I faced this choice when I heard, secondhand, that one of my junior teammates, Bailey, had declined to take on a project that I felt I needed him to do. Blood rushed to my head so fast that I’m lucky a vein didn’t burst. Here I was, tired from working so hard and making painful personal trade‐offs for the good of the organization, and Bailey came back with what sounded like a, Thanks, but I’ll pass.

How dare he be so selfish when we’re all making sacrifices, I fumed inside my head. And if not Bailey, who? Who was going to get this done? I was ready to scream. While venting to my co‐founder, Aylon, he nodded and commiserated — but then calmly suggested that my, ahem, strong reaction might be worth getting curious about. What was going on inside me that had made Bailey’s response so triggering?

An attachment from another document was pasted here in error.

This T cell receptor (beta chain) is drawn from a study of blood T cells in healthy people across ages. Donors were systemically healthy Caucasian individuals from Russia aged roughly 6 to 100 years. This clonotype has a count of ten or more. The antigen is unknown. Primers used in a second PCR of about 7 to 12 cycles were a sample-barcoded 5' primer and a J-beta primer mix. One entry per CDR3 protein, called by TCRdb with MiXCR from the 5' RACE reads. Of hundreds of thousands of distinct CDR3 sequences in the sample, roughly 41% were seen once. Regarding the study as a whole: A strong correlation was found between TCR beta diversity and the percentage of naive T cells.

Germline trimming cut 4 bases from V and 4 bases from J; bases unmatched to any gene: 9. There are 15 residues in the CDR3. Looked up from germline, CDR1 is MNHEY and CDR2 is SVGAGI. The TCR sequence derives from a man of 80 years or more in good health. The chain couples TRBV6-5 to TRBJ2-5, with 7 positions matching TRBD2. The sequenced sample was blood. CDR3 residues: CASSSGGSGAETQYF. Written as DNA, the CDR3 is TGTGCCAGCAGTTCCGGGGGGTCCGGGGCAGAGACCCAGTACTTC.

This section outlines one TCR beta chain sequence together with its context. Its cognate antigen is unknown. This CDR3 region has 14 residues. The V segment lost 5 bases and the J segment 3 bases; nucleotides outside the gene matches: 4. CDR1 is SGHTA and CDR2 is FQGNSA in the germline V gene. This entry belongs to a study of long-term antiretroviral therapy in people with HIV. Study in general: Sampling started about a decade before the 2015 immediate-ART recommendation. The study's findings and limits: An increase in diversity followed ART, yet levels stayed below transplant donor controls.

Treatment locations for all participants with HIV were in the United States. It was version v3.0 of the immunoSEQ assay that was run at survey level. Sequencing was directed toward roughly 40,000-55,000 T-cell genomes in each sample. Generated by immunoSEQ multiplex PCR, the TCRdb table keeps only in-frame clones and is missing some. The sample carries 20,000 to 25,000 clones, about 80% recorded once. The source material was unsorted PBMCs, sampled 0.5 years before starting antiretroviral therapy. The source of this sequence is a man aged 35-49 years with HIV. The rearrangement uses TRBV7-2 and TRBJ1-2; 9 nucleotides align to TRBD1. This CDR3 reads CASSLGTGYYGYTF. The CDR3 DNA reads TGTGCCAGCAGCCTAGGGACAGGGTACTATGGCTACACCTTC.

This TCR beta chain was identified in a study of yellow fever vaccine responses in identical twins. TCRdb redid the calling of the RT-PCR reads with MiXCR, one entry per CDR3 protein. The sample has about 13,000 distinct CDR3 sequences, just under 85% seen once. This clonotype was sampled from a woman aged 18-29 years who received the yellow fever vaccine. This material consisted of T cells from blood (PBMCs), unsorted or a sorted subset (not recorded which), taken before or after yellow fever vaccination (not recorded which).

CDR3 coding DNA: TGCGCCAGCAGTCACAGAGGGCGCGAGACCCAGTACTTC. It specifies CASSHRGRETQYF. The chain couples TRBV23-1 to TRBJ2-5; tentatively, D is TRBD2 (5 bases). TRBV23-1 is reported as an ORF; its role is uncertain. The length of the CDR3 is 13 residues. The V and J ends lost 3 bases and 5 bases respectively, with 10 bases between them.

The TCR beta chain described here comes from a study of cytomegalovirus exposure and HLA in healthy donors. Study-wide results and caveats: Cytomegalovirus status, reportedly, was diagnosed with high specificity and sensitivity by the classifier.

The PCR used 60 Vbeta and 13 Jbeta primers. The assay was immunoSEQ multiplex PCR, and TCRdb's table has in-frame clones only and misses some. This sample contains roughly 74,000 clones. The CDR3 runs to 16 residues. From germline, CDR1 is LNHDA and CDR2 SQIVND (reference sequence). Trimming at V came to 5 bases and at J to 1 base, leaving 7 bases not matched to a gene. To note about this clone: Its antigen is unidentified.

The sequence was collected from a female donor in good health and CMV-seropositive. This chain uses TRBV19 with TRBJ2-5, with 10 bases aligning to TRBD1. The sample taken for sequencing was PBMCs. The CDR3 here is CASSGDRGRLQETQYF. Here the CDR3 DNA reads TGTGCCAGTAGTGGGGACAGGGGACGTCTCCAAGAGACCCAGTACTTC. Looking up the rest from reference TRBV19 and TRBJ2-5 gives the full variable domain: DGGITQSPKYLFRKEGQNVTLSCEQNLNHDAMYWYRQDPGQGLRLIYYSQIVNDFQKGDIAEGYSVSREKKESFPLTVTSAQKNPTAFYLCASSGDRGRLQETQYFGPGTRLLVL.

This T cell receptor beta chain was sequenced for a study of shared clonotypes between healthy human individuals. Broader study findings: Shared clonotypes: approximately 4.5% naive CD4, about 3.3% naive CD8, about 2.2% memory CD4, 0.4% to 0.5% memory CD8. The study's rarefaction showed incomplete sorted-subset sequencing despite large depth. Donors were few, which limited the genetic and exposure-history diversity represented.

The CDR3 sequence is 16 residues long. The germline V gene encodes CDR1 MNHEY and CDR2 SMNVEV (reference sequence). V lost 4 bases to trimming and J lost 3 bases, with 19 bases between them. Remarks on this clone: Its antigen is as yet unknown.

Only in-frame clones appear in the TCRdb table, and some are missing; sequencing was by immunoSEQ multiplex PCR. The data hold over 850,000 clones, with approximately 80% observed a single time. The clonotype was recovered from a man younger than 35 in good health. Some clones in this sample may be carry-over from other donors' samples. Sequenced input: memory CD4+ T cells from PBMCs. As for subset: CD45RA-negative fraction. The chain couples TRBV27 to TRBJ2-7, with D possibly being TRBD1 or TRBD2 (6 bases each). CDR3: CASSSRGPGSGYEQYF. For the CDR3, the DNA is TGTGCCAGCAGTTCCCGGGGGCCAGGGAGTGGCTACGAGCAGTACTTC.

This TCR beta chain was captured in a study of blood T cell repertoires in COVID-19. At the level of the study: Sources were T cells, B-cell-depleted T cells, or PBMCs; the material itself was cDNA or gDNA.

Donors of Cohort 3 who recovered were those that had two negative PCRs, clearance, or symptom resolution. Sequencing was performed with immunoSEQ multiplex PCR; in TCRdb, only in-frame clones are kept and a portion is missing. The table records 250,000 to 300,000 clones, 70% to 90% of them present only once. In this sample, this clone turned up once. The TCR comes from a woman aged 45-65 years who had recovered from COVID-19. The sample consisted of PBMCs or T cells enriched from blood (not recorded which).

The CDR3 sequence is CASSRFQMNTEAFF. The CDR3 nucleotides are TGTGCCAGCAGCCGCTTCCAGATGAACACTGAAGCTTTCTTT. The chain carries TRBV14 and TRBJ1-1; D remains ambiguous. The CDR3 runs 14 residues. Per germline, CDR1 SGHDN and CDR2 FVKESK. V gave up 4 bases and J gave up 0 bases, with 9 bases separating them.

Strong emotional reactions result when we perceive danger — for example, a threat to our status, our beliefs, our identities, or our resources, including time, money, and energy. This process is known as an “amygdala hijack” because the part of our limbic system responsible for processing our emotions takes over our thinking mind (our prefrontal cortex). We might fight (get defensive), flee (avoid the conversation, change the topic), freeze (clench up and shut down), or fawn (people‐please, sugarcoat, smooth over). This response narrows our attention to the immediate threat at hand, whether perceived or real, and makes it near impossible for us to broaden our awareness to things like the other person’s experience or the possibility that we are missing important information.